Venice's St Mark's Square was under water yesterday after a newly installed system of mobile artificial dams failed to activate.
Residents - long accustomed to perennial "acqua alta" or high water events - pulled on their rubber boots once more to deal with flooding that reached a high of 1.37 metres (4.5 feet) above sea level in the afternoon.
The waters drowned St Mark's Square - the Renaissance city's lowest area at about one metre above sea level - and invaded the famous basilica as many shopkeepers blocked their entrances with wood panels to keep the water out.
A massive flood defence system called MOSE aimed at protecting Venice's lagoon during high tide was finally installed in October.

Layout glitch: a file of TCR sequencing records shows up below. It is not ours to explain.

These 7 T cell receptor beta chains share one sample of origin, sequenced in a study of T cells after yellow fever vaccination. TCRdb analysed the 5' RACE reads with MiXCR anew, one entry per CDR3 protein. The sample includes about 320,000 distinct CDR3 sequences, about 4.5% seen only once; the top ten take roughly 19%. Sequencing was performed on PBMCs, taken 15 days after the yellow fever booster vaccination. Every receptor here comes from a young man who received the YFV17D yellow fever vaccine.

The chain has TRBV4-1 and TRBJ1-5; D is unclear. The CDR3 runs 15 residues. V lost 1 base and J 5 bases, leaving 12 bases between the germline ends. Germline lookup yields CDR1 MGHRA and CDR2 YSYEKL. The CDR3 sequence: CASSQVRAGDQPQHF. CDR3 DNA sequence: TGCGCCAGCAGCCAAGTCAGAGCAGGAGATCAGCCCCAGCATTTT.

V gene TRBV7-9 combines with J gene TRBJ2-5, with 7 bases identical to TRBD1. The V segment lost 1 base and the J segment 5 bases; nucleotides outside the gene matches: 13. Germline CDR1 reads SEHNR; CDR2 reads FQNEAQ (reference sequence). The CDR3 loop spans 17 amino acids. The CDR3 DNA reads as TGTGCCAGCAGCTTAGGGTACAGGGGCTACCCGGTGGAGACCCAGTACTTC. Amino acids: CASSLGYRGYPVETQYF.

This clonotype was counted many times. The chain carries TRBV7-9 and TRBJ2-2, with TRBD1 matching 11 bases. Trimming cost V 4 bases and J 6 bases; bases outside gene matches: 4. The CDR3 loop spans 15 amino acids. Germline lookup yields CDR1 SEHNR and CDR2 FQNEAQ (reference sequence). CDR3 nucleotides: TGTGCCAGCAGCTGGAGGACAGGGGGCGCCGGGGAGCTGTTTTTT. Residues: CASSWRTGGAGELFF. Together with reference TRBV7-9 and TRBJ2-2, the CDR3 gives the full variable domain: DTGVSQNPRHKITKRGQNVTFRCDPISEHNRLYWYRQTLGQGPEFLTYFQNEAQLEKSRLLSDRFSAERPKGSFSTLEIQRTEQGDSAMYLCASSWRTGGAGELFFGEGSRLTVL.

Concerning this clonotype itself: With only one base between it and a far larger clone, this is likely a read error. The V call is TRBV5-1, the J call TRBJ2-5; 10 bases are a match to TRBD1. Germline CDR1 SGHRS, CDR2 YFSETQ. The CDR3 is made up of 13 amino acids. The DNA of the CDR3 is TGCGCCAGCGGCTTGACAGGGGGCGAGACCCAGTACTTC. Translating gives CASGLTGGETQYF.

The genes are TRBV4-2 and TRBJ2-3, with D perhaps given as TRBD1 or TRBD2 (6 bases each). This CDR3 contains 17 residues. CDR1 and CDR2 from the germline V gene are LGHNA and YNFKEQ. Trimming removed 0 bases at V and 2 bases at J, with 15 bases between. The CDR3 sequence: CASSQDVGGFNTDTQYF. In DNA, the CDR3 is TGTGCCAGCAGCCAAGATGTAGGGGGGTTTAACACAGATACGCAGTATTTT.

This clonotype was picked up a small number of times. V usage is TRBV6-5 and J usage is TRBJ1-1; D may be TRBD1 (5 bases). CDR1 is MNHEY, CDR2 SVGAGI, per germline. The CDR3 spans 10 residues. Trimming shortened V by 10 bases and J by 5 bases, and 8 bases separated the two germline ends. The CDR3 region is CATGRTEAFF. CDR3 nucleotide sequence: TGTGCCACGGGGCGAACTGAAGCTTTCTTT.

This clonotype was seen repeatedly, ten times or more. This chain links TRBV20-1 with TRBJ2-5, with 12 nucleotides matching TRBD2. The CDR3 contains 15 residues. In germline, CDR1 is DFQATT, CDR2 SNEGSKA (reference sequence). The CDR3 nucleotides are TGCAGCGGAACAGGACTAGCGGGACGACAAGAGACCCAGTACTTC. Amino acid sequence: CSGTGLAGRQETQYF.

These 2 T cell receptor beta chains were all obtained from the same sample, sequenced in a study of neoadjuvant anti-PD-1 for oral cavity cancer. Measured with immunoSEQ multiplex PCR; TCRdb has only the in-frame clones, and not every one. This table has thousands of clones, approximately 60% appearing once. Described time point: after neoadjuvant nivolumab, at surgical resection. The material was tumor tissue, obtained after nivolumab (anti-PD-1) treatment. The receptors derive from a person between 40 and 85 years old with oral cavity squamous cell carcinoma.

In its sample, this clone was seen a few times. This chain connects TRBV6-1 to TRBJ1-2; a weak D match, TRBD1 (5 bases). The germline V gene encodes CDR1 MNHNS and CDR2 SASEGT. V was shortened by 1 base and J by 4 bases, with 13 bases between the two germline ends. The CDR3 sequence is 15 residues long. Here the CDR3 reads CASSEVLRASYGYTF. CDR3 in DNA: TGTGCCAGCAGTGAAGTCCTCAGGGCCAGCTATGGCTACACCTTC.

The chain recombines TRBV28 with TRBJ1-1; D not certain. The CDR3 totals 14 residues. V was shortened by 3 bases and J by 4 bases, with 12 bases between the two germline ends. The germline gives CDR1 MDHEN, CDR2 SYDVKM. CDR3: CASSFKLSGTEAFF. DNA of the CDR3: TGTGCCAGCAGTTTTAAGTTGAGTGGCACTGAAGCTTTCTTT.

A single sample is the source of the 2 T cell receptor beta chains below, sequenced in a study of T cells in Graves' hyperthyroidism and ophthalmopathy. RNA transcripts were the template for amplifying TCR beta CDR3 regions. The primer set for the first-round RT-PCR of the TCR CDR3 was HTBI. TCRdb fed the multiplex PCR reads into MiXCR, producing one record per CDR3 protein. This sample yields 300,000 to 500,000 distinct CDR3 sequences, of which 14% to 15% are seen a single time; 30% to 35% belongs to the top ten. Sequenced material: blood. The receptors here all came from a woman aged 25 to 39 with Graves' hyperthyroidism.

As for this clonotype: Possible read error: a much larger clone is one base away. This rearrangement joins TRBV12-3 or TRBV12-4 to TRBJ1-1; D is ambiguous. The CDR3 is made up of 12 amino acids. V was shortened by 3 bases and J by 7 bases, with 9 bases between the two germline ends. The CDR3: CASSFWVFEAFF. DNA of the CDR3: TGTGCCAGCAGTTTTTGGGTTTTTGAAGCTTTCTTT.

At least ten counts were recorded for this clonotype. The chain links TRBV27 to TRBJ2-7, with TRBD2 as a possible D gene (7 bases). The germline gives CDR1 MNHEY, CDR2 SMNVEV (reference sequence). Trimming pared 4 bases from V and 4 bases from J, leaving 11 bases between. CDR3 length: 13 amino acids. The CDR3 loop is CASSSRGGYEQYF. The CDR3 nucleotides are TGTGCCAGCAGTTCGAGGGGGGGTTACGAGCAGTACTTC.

The network of water-filled caissons is designed to be raised within 30 minutes to create a barrier capable of resisting a water rise of three metres above normal.
But on Tuesday the system failed to swing into action because the forecast erroneously predicted a rise of only 1.2 metres above sea level.
"To activate MOSE a bigger forecast is necessary," Venice Mayor Luigi Brugnaro told the Italian news agency Agi.
"We will have to review the rules of the command post."
The water reached a peak of 1.87 metres (six feet) above sea level on 12 November 2019, one of the highest recorded. Dozens of churches with UNESCO World Heritage status were damaged.
The MOSE infrastructure project began in 2003 but was plagued by cost overruns, corruption scandals and delays.
The project has cost about €7 billion, versus an original estimate of €2 billion.